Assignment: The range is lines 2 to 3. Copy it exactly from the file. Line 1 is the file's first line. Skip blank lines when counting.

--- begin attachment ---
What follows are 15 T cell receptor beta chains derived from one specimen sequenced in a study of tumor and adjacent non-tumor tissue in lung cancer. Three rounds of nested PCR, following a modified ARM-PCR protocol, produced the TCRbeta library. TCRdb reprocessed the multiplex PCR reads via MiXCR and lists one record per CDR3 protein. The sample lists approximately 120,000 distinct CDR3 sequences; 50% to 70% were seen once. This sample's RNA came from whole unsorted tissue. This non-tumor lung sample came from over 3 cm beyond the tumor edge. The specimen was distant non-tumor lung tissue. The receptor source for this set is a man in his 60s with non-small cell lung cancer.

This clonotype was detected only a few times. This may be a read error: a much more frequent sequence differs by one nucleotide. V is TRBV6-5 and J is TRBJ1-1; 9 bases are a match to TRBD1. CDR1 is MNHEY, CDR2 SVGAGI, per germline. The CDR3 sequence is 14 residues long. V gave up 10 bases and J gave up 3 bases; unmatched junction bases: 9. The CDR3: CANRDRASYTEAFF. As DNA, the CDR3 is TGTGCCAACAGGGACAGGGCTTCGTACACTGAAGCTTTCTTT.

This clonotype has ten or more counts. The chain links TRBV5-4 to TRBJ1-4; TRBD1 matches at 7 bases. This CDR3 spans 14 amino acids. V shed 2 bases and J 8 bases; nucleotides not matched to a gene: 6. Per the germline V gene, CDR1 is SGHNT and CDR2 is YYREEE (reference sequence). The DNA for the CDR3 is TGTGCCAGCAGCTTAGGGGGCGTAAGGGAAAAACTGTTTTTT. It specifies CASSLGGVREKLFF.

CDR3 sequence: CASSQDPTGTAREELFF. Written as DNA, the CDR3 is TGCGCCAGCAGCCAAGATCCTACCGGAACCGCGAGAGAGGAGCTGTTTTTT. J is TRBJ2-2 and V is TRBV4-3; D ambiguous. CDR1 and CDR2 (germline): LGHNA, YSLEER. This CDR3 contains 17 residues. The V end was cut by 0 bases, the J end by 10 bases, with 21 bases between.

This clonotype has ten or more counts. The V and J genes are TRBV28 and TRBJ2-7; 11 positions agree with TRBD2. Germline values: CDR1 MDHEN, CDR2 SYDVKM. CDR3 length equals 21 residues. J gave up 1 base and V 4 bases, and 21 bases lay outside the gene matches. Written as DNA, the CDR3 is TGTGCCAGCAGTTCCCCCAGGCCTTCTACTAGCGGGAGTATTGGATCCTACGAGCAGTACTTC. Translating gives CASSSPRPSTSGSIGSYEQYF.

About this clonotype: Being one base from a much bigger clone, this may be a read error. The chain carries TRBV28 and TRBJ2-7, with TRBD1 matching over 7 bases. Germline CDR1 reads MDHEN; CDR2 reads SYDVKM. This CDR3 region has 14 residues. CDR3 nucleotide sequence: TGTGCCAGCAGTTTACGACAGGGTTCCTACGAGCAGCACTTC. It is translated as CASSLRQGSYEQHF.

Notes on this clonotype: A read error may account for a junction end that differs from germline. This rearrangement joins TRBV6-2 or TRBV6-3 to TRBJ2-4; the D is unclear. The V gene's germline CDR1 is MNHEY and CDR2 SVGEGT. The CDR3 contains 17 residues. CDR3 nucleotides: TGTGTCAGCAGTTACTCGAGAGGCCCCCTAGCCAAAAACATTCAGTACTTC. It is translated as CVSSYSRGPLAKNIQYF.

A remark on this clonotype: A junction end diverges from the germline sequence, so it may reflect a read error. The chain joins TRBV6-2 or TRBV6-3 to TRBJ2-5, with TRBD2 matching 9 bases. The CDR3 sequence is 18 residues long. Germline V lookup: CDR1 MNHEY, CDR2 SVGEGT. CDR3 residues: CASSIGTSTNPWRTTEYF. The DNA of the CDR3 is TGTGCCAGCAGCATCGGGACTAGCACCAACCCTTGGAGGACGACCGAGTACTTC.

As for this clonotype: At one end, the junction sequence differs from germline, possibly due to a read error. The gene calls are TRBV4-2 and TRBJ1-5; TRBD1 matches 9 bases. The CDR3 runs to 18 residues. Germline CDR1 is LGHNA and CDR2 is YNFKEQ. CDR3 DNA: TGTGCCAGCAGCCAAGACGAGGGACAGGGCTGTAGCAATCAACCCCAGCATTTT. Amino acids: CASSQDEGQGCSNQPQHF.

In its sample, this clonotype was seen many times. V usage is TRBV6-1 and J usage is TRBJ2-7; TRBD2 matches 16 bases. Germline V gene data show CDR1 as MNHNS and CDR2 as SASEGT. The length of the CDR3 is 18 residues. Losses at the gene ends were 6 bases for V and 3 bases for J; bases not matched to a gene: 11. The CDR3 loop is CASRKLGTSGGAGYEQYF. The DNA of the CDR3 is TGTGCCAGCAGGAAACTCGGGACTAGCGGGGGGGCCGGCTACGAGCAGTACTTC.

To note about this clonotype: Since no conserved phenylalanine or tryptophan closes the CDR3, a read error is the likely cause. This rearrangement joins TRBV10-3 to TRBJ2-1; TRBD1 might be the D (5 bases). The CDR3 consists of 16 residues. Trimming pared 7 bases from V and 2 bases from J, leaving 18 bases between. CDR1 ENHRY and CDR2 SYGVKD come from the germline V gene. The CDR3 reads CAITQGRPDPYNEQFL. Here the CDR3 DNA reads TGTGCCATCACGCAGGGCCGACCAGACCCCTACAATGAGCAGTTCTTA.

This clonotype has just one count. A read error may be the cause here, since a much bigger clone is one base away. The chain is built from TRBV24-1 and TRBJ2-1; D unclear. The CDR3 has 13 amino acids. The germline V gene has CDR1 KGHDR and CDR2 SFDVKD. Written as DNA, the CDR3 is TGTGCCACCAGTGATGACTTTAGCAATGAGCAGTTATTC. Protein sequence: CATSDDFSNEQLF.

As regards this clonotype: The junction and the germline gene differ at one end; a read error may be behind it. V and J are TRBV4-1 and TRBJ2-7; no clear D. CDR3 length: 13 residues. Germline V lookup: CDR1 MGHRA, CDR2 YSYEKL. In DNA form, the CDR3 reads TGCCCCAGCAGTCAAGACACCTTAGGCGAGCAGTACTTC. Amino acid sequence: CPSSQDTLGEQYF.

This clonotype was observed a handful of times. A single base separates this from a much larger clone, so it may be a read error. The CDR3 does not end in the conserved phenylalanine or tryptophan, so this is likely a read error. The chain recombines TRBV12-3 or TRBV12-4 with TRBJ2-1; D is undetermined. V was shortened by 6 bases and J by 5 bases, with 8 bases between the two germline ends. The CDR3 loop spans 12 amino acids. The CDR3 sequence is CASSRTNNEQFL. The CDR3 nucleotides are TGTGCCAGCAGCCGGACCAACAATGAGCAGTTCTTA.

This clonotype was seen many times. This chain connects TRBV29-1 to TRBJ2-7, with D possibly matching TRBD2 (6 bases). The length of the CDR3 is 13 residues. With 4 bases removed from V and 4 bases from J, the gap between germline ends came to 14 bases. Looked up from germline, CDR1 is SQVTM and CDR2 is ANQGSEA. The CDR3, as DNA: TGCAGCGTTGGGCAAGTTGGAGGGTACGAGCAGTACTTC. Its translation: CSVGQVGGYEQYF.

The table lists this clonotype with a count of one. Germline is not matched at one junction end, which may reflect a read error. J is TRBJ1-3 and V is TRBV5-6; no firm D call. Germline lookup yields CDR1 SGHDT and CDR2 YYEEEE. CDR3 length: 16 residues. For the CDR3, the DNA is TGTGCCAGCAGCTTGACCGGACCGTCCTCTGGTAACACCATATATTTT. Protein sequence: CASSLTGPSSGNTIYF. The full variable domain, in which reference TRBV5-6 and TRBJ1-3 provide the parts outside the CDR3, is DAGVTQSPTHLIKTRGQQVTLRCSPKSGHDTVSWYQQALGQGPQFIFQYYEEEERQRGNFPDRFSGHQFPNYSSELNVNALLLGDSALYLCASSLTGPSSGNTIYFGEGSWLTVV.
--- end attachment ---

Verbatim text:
This clonotype was detected only a few times. This may be a read error: a much more frequent sequence differs by one nucleotide. V is TRBV6-5 and J is TRBJ1-1; 9 bases are a match to TRBD1. CDR1 is MNHEY, CDR2 SVGAGI, per germline. The CDR3 sequence is 14 residues long. V gave up 10 bases and J gave up 3 bases; unmatched junction bases: 9. The CDR3: CANRDRASYTEAFF. As DNA, the CDR3 is TGTGCCAACAGGGACAGGGCTTCGTACACTGAAGCTTTCTTT.

This clonotype has ten or more counts. The chain links TRBV5-4 to TRBJ1-4; TRBD1 matches at 7 bases. This CDR3 spans 14 amino acids. V shed 2 bases and J 8 bases; nucleotides not matched to a gene: 6. Per the germline V gene, CDR1 is SGHNT and CDR2 is YYREEE (reference sequence). The DNA for the CDR3 is TGTGCCAGCAGCTTAGGGGGCGTAAGGGAAAAACTGTTTTTT. It specifies CASSLGGVREKLFF.